Wednesday, July 06, 2016
So What Are We To Do?
I'm launching my book on race Saturday. The press release appeared in the daily newspaper last Sunday and the flyer is making the rounds. I put up a Facebook event page for it. Then, when I found out about Alton Sterling this morning, I fired off a letter to the editor. Sterling was killed 45 miles from the little town where I live, so I decided to make Saturday's launch an opportunity to invite White townspeople who want to become part of the solution to show up. I don't know if the editor will print it. It might be seen as somewhat confrontational (a-hem!), which was not my intention. I just thought maybe a few folks might be ready to answer a call to action. Though I have no control over who all might show up...
Regardless, I'm not posting about Alton Sterling's murder because the news is unfolding every two minutes and there are many ways to get it faster. Besides, I'm pissed and depressed and feeling helpless and hopeless. And everybody's being whipped to a lather already on social media anyway, but I do need to write something about what we can do to stop this.
I know this sounds ridiculous. The blood isn't even dry, for goddess' sake. Haven't we done everything except burn it all down -- and the situation is still disastrous? In fact, haven't we already burned stuff down -- and up -- and blown shit up and had shoot outs and killed ourselves and left our statements and left the country? Some of our best and brightest and most beautiful souls wound up dead or buried for decades in dungeons that are worse than death. And life goes on anyway. And our hearts are broken, even if our spirits aren't.
I get the rage, but they have the fire power and a million empty cells. And all we have is desperation. So what can we do to really flip the script?
We need numbers. And we're not going to get a hundred million people -- of any skin tone -- to run into the night with their hair on fire in America. I see the people in the streets in France setting police cars on fire and pushing them into the station house. Just like we watched what happened in eastern Europe and what happened in Egypt and what happened in Brazil and what keeps happening in Mexico and Honduras and all over sub-Saharan Africa. This ain't a national struggle. This is a struggle to the death all right. But it's not going to be won pretending that we can do it one government at a time. This. is. global. And that means we must connect. All oppression is connected.
Am I suggesting we shouldn't be enraged? Oh, no. I'm suggesting that we should use that rage to fuel our commitment to organize, to connect, to prepare ourselves for a new world. And I'm not talking about a world that looks like a gated community where everybody lives like the rich and famous. I'm talking about a new world with new values and new foundational principles. (As Audre Lorde wrote, "The master's tools will never dismantle the master's house...!" and ideas are tools, indeed.)
We have enough food on the planet for everybody to eat right now, for example, but we don't have enough for everybody to drink Cristal. (Who taught us to think people who drink Cristal are "special" anyway? Alcohol in any form is a drug that was developed to poison the system and undermine the conscious awareness. And it has become the cliff one hell of a lot of human lemmings are leaping from.)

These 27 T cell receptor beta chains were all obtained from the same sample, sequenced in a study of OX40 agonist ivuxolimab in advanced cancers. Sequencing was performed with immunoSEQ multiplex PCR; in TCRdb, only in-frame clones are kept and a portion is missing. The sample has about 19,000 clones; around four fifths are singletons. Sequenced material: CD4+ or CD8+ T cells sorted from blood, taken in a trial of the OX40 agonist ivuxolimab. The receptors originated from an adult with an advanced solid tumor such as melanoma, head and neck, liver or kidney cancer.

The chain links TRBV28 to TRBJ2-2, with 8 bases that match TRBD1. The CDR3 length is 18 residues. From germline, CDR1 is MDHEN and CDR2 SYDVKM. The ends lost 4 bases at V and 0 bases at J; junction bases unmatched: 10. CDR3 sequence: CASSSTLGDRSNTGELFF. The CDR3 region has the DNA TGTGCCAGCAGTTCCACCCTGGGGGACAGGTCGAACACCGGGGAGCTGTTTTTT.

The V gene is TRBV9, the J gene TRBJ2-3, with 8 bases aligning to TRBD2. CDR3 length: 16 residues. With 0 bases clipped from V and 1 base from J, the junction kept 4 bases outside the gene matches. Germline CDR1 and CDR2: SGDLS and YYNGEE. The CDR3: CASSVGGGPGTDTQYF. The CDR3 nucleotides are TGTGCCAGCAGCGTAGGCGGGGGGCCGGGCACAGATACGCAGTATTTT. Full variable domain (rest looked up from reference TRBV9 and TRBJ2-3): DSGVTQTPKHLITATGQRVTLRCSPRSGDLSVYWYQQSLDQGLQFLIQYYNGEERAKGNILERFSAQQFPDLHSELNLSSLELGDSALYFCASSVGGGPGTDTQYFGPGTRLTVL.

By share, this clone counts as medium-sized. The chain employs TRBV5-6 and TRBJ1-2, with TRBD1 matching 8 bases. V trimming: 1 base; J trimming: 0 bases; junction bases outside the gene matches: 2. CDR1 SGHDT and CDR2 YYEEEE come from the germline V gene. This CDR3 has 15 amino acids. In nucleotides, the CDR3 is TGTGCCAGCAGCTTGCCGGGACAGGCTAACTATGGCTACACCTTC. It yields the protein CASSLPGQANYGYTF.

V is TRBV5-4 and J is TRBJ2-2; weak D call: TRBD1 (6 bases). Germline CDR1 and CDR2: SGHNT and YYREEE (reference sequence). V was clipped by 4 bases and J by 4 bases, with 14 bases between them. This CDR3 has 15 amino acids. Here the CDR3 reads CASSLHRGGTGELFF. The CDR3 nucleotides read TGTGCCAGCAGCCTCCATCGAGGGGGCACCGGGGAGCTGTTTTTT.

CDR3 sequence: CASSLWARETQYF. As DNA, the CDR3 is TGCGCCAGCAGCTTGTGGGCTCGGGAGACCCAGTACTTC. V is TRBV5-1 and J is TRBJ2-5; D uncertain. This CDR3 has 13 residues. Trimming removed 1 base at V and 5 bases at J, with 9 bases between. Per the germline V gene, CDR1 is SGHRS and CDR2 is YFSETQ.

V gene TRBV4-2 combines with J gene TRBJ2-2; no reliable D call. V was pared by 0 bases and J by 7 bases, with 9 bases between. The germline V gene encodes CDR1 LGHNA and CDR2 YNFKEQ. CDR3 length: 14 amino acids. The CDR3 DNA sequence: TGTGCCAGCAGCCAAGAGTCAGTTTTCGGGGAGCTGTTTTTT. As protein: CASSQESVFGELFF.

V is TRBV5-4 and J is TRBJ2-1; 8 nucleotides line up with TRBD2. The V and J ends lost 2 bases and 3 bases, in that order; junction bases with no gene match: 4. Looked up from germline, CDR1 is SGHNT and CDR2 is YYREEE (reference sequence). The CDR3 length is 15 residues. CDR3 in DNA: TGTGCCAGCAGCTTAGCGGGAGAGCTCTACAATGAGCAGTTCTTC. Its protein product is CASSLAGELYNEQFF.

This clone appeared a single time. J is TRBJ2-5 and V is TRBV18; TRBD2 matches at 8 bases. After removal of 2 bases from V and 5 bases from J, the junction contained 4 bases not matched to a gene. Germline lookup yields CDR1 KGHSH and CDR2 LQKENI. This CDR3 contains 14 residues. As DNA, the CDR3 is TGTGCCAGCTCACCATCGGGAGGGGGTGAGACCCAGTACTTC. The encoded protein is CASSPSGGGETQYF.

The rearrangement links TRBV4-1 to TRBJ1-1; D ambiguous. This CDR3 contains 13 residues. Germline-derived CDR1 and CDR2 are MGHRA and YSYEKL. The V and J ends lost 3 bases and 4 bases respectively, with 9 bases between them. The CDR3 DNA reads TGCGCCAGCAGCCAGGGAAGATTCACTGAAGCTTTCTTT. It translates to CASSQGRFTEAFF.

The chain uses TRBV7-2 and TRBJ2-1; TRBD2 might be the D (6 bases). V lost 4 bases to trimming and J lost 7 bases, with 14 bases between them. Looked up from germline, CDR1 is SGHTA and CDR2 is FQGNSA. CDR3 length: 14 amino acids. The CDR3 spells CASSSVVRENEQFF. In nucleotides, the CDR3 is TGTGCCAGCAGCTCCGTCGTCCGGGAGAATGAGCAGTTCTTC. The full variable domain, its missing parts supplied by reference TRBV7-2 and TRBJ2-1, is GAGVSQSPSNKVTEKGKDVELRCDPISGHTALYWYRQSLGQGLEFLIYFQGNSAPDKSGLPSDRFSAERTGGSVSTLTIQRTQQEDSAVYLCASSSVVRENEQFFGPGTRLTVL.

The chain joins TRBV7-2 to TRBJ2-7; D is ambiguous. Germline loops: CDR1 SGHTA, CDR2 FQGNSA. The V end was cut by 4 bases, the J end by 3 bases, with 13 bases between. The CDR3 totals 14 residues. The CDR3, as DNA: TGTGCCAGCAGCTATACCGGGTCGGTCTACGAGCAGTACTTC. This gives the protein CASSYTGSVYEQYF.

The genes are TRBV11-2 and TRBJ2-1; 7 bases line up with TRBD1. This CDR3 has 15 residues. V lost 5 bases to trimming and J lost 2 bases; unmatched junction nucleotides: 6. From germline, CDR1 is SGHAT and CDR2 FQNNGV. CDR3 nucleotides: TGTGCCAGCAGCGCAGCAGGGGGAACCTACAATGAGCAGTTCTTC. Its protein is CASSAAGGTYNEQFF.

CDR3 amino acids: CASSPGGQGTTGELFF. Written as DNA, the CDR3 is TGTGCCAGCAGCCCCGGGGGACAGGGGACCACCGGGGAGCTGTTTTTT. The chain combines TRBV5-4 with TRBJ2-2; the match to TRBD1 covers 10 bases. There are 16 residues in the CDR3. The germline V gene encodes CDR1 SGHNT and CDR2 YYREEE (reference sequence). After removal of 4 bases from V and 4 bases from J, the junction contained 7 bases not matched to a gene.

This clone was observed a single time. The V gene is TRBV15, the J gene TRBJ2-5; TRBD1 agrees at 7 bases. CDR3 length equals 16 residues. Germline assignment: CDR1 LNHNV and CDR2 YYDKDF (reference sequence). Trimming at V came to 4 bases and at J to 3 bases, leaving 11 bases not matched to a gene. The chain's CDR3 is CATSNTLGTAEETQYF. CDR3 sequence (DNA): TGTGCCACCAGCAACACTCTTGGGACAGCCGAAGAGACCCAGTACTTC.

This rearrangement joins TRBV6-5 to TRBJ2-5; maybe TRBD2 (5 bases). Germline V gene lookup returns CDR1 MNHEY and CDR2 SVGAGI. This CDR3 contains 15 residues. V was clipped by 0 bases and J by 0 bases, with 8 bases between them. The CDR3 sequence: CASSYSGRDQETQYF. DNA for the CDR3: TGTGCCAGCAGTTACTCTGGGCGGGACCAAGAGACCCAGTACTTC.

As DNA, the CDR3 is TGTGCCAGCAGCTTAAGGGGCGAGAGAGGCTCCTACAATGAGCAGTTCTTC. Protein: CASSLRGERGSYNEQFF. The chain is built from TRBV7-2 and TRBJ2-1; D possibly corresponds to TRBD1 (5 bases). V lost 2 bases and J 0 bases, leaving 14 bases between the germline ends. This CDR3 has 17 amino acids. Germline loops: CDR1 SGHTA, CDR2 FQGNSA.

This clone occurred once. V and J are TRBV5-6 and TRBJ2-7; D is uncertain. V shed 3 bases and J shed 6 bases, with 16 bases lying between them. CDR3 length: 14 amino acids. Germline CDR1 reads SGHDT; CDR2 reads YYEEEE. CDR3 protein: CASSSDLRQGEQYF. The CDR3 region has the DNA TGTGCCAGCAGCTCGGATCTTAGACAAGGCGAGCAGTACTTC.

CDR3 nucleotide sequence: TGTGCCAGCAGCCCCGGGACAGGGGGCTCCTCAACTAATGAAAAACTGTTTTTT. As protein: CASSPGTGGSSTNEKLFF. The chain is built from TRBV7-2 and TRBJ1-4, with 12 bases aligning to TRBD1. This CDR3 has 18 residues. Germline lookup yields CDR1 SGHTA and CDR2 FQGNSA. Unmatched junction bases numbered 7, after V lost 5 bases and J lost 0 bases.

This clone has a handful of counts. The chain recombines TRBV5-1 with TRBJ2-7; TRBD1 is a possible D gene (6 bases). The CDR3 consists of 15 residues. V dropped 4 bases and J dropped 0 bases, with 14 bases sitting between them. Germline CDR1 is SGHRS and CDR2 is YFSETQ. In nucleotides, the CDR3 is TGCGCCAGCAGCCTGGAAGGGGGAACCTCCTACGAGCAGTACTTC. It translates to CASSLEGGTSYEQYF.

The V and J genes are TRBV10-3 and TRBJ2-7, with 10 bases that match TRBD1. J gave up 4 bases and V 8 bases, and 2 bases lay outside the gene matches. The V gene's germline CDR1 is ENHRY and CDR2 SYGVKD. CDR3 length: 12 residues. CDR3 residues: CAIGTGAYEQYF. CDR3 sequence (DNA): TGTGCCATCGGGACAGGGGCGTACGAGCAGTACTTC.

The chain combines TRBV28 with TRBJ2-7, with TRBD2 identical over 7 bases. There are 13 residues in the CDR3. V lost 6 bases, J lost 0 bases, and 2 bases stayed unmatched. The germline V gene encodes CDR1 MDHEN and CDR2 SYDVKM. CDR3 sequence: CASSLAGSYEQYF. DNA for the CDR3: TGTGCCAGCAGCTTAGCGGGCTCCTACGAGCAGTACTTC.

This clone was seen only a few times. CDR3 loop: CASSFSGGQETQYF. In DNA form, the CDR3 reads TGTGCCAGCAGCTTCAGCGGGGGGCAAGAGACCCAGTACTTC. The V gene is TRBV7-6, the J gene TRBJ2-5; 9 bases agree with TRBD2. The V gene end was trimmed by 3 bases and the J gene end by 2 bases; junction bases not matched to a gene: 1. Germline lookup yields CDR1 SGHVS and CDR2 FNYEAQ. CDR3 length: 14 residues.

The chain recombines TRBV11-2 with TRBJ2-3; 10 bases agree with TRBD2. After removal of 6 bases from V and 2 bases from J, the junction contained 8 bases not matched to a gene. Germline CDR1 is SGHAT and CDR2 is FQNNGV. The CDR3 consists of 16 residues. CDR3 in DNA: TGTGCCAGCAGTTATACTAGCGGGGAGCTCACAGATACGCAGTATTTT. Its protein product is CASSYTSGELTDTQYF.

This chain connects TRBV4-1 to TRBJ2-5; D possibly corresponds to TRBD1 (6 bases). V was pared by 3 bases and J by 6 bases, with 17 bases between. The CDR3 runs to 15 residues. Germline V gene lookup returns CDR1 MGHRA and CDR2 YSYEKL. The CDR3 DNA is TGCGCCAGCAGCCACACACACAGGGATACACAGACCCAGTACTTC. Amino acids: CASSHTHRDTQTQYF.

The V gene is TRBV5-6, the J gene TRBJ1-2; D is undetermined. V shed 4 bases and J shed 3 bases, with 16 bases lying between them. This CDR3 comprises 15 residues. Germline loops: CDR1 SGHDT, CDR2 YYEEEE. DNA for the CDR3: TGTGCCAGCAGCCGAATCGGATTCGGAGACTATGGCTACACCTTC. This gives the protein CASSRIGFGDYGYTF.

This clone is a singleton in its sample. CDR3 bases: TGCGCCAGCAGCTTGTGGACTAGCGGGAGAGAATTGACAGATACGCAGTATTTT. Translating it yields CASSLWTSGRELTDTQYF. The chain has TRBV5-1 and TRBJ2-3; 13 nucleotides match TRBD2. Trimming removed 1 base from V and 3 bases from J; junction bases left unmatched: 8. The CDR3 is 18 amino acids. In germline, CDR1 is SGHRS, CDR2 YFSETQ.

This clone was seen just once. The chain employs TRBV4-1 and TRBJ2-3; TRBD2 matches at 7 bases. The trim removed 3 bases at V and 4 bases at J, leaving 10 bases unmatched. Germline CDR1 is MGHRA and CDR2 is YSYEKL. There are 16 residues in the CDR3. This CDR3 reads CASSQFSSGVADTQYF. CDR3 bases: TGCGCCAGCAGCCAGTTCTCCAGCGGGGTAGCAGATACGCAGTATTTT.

The word "revolution" comes from the same root word as the word "revolve." And it appears that we have spent human history turning on a spit of our own making, roasting our children's bodies over a fire of whatever group has the power at a given moment. But is that the best we can do? Must we dash our hopes for a future on the rocks of some endless and self-destructive socialization? If we are to survive, if we are to overcome the forces of evil on this planet, if we are to create a new and better world, we are going to have to prepare ourselves to live in that world. Once that is done, we will move on, but nothing will be as it was. We must know and embrace that or give up the ghost.
Pretty words, I know, but how do we prepare for a new world when we're trying to figure out how to pay our rent? How do we come to believe another world is possible when the one we're in is killing young men in broad daylight on film right in front of us?
I ran across a poem by Jed Brandt today on Facebook. It read. "Don't give up, people. Practice the miraculous. Beginnings are here." We must practice the miraculous. Practice. Practice. Practice the miraculous until we get it right. Practice when we're too tired. Practice when we aren't feeling it. Practice when we think we can't do it, that nobody could do it, that they won't let us do it. Practice the miraculous until it's the ordinary. The beginnings are in front of us. They are here. We just don't see them.
And what is the miraculous? A world where life is more important than money. A world where children will want to be themselves more than they want to live high on the hog -- because they are celebrated and protected and loved for being themselves. A world where people share because they want to because it feels good. It's miraculous because we must learn this way of life while drowning in an ocean of the old way. We must build the boat while it's in the water. We must practice, practice, practice the miraculous.
We must come to see other humans (no matter what they look like or what languages they speak or how they worship or how they love) as beautiful, as precious, as beings who struggle and are worthy of respect. We have to reject the idea that some don't deserve the space they inhabit. We have to find the connections between us. We have to form a body of humans so vast, so bonded, so filled with life, that an attack against one of us is an attack against all of us and the recoil instantaneous and horrified.